Laser for After-Cataract (or PCO)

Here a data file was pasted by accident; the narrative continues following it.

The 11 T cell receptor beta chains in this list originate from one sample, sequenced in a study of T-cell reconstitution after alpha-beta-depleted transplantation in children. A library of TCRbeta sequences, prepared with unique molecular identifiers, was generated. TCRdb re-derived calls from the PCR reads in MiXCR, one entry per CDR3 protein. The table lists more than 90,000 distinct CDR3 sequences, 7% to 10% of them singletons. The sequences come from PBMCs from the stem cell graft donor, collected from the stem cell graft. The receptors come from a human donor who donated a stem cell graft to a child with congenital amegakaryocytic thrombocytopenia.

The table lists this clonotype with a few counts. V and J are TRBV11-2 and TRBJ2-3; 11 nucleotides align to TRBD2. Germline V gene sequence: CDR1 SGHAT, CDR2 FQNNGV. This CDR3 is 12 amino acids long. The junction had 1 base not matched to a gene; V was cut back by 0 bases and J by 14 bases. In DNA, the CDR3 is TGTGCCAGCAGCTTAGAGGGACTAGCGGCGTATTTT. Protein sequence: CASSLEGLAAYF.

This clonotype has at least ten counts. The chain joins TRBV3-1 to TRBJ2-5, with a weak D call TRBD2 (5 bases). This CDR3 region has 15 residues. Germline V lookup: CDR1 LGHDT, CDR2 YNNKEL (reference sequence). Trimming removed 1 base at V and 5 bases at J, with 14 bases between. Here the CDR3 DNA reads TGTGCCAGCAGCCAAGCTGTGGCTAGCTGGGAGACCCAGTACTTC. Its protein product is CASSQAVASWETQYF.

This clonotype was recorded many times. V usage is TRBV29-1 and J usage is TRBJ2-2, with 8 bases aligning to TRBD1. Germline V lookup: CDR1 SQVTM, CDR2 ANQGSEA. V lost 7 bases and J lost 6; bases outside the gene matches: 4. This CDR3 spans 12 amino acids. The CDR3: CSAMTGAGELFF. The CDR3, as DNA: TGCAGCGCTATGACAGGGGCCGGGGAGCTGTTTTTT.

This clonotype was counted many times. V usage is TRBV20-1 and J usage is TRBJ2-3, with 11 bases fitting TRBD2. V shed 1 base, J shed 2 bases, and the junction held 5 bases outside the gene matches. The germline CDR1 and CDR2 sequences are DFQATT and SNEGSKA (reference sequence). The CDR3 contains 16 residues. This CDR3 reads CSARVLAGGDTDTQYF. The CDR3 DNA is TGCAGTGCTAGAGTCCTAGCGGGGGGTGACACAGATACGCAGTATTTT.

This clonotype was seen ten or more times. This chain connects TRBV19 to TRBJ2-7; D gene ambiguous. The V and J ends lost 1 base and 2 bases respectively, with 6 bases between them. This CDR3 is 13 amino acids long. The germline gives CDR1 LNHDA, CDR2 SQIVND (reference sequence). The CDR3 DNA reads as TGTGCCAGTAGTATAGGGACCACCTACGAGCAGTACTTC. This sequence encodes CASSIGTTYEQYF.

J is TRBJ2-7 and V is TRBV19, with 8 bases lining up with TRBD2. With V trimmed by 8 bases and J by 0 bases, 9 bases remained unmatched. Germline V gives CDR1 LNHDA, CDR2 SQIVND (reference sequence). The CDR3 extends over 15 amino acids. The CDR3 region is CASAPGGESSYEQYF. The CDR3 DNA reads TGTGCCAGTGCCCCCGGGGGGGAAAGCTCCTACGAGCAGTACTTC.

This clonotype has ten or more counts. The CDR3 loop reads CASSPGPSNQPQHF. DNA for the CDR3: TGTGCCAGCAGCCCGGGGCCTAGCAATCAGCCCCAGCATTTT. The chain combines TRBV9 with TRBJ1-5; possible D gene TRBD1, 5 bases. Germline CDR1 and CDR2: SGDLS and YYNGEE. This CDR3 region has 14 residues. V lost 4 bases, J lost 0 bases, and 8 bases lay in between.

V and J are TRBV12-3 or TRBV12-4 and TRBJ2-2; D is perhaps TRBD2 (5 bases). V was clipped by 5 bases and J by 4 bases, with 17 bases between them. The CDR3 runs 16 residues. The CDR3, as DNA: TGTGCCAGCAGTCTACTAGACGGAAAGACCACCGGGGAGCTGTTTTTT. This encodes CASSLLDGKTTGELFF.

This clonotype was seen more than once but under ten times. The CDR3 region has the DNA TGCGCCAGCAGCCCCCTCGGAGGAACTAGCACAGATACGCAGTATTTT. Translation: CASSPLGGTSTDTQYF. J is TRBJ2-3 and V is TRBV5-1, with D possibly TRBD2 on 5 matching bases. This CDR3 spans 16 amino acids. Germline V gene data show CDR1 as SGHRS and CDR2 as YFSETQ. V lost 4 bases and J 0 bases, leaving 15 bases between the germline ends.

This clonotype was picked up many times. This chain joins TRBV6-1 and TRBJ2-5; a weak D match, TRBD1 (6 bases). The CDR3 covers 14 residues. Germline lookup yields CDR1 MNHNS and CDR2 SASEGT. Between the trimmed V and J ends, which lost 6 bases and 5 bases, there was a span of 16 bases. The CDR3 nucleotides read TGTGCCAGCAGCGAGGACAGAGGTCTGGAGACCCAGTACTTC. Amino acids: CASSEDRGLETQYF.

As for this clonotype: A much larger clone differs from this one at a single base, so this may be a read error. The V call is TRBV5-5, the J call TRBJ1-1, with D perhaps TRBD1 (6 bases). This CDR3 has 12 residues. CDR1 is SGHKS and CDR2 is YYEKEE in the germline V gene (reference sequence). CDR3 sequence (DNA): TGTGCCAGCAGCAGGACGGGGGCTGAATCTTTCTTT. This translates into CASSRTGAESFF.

Normally during cataract surgery, the capsule or bag of the cataract is preserved and the lens implant is placed in the capsule to hold the lens in place. Over time, this capsule can get cloudy. This is called an after-cataract or PCO, posterior capsular opacity. A laser treatment will clear the cloudiness by bursting the capsule open, so you are not looking through the cloudiness anymore. The laser type most commonly used is called a YAG laser. YAG stands for yttrium aluminum garnet, and it is used to form a laser to burst the capsule, removing the opacity behind the lens implant. The procedure takes about 5-10 minutes. When you arrive for the procedure, your eye will be dilated. Then eye drops are used to numb the eye, and the patient is sitting up to the laser attached to a bright light and a slit lamp. A lens is placed on the eye and the laser is performed through the lens by the surgeon. There is no pain, but the light is very bright. Often patients hear a popping noise as the laser breaks up the opacity. Afterwards, eye drops are placed and patients are free to go with no activity restrictions. We usually follow-up with a dilated exam in about 1 week. Some patients do see floaters the first day or so, but then the vision clears rather quickly in the next day or so.